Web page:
Next we had dinner with my family at King Wah in downtown Oakland. Food there was good as usual, though it's a rarity that they fail to impress me. Next we retired back to grandma's house, whereupon Greg joined us for dessert. Steph and I went to bed after everybody left.

The West Side of San Francisco

Occurred April 10, 2005 (Permalink)

On Sunday morning, Steph and I grabbed Greg and we drove off towards the west half of San Francisco. Back when Steph visited in December 2003, we had made sure to do all the touristy things--Union Square, the Ferry Building and Embarcadero buildings, Fisherman's Wharf and Pier 39, Ghirardelli, etc. We also witnessed the Big San Francisco Blackout of the year and took in Handel's Messiah despite the bad weather and eerie lack of electricity in large parts of the city. But that was 2003.

This time, I set out with vastly different ambitions. Steph had asked to see bridges because she hadn't seen much of any the last time she was in SF, and thus I got the idea in my head that we should tour the _west_ half of town. We started off by parking Greg's car at the Daly City BART station on the grounds that he was ultimately heading south and Steph and I were heading back to Grandma's. From there, we headed north towards Golden Gate Park, and parked at Stow Lake. For the uninitiated, Stow Lake is a big murky lake in the middle of the Park; it has a tree-covered island-hill in the middle, and one can rent paddle-boats to take out on the lake. We went halfway around the lake, only to discover... the paddle boating was out of service due to "low water levels". Strange--I thought that most of California had been blasted by a classic Northwestern winter. Certainly it should be _Portland_, not SF that would have low water levels in the lakes. Oh well. The three of us settled for crossing a bridge to the hill and I snapped tons of pictures of turtles, the SF skyline, St. Ignatius Church, and more. We also stumbled across a big inflatable ball room in the Park, so I took some pictures of San Franciscans enjoying their Sunday afternoon.

We went to Bill's Place for lunch after that. My mother used to take me there when I was younger; back then, the food and service were better. I hadn't been there since August of 2003, and I think the original owner must have sold the place to new management some years ago. It looks the same, but it feels somehow off. Maybe this is just a sign that I've gotten to the phase of my life where the old things no longer fit and the only thing to do is to leave them behind in the search for new experiences.

The next place we went was the Golden Gate Bridge. We walked across the bridge and I showed her some spectacular views of the Berkeley Hills, San Francisco, Alcatraz, and out to sea in the direction of the Farallon Islands. At no time did I have a camera; please ask Steph for her pictures. Hopefully she'll get them developed some day. My LA trip pictures are in there somewhere.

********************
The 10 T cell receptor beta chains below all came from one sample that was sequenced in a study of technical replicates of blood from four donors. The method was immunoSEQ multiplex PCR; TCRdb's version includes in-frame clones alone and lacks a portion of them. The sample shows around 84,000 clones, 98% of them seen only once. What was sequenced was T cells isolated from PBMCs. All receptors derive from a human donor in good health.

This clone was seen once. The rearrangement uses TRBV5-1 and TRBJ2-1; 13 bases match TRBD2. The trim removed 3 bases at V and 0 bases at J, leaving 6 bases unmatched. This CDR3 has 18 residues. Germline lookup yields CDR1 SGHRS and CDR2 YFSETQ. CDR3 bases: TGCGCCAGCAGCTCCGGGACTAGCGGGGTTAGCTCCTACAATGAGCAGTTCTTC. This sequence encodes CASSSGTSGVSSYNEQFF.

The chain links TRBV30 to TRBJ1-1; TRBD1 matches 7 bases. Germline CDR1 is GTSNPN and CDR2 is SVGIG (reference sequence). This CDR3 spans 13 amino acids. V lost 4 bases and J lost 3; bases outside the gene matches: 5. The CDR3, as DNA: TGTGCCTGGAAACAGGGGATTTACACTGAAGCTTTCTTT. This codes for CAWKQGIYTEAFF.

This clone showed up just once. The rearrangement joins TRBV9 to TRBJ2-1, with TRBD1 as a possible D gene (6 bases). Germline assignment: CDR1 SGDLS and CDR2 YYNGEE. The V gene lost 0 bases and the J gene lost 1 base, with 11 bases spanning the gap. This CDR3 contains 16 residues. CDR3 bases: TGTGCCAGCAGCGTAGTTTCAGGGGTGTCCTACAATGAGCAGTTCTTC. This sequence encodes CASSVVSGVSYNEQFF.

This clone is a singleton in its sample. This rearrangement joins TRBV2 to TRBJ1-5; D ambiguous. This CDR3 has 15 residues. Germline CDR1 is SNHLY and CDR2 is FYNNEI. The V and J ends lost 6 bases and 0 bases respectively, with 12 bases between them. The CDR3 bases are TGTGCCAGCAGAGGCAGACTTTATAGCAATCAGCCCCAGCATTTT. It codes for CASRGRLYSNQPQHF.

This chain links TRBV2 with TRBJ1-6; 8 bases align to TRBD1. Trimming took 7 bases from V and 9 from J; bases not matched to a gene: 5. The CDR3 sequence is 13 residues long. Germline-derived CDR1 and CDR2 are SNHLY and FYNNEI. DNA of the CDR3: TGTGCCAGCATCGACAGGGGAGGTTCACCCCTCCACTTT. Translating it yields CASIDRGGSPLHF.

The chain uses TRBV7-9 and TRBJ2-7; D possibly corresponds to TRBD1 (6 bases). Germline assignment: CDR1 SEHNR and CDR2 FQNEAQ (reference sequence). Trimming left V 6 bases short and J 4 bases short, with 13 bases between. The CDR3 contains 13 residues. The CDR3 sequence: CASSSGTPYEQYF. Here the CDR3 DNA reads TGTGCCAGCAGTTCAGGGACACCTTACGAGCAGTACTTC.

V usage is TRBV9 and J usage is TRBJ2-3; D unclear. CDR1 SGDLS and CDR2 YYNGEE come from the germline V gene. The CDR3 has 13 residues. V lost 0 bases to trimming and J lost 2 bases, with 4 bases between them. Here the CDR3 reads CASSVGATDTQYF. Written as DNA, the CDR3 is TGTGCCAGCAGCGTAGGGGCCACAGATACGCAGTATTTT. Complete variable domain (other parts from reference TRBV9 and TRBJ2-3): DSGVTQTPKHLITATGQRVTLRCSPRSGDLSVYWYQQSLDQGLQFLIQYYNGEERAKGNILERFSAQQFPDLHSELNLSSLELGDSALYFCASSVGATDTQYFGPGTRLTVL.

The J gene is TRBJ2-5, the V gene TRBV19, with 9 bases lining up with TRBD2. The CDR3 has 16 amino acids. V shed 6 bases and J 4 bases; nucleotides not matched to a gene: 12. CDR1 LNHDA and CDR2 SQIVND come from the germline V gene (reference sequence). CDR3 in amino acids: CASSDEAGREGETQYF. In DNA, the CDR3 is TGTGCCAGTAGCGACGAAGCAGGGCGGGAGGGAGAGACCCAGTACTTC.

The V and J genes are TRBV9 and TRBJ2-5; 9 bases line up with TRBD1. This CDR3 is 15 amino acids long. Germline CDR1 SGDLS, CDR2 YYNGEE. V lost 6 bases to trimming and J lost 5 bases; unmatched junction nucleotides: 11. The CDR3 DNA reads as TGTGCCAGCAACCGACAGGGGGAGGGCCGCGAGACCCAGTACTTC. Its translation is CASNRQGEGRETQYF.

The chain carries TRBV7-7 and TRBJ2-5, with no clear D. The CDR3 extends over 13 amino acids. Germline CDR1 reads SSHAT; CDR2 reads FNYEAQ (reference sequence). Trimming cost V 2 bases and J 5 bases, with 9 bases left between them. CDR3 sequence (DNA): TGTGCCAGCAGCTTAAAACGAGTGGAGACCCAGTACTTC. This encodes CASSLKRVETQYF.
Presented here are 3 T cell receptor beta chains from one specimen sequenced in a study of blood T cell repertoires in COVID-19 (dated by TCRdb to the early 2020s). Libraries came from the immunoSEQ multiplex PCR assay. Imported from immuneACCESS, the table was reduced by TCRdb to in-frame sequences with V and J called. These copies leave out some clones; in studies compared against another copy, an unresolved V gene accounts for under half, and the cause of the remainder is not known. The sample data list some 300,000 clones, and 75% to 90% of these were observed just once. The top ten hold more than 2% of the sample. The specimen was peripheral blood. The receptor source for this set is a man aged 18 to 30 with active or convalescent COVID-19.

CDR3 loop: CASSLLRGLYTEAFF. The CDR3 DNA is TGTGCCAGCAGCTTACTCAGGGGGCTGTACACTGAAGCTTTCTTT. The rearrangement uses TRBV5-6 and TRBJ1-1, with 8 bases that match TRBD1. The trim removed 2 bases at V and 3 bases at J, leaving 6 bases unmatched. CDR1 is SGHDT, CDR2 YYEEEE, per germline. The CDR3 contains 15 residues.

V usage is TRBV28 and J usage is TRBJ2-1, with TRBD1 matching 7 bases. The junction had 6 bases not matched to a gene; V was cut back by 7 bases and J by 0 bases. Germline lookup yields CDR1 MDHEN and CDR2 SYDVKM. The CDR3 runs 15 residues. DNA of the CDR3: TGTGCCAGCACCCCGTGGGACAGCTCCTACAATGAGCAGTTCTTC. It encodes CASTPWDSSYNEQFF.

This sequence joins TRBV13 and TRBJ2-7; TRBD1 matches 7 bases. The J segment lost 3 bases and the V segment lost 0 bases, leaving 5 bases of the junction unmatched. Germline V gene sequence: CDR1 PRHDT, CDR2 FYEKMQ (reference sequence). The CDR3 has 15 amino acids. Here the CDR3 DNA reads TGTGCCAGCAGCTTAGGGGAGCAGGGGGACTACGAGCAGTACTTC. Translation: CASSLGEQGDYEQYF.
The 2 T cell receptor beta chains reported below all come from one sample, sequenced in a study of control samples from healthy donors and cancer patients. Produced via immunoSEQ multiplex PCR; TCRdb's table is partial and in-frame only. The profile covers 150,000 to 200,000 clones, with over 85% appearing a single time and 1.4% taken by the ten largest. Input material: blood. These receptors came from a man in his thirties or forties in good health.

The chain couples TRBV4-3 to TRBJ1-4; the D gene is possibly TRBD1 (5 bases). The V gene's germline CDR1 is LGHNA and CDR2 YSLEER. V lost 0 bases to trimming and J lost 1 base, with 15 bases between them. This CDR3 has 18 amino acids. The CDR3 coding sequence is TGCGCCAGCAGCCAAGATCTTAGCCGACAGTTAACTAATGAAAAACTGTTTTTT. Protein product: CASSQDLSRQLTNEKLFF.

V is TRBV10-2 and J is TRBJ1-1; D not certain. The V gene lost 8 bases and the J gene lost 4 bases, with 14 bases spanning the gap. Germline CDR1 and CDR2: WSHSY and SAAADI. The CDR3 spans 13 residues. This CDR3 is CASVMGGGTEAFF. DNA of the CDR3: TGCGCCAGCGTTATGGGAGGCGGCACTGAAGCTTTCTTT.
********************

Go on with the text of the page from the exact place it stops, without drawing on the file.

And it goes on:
By this time, it was nearly 17:30, and my instincts (read: sun sensors) told me that it would be an inordinately good idea to move things along some. We were driving southwesterly along Lincoln Drive past a lot of really expensive houses when the thought occurred to me that Steph might like to see the Palace of the Legion of Honor. Or maybe that it would be a high-up place to try to see the sunset. The result is this set of pictures that were taken from the parking lot. (The Legion itself was closed for the day.) There's actually not a whole lot that can be photographed outside the Legion, as there are large pine(?) trees surrounding the parking lot which pretty much blot out the good city panoramas. However, I _did_ get some good sunset pictures (a4100118, 19, 21). For once in my life a silhouette picture came out the way I intended it to come out.

Finally, we get to the good stuff! Fearing that the sun would set before I got more than three good pictures, we headed even further westward to the customary make-out/sunset-watching place: the parking lot above Sutro Baths. Back in the first half of the twentieth century, Sutro Baths functioned as a public swimming pool and bath house in the Pacific Coast part of San Francisco. It was fed entirely by seawater and had featured three gigantic pools, one of which was heated. The old place was quite close to Playland At the Beach, an olden-day imitation of Coney Island and a predecessor of the Santa Cruz Beach Boardwalk. Anyhow, both Playland and Sutro are gone, the former plowed under by condo developers in the 1980s and the latter burned to the ground in 1967.

Anyhow, I digress. See the fabulous pictures that I took! We actually had a fair amount of time to kill, so I took rather a lot of stylized photos of Greg and Steph. a4100129 was a late picture--ten seconds earlier, a small bird had been trying unsuccessfully to land on the larger bird for a free ride in the high winds! I also got a lot of good pictures of the sun as it was setting into the Pacific for the night. At first I thought the sun was going to get trapped by the intermittent high-level clouds, but they must not have gone too far out to sea, because the golden rays became stronger and more intense as the glowing orb came closer and closer to the ocean's surface. Finally, the sun set for the night and all that was left was an even facade of goldenlight across the sky. Quite spectacular. I need to get some more pictures of the Oregonian sunset some time. Perhaps from Mt. Tabor.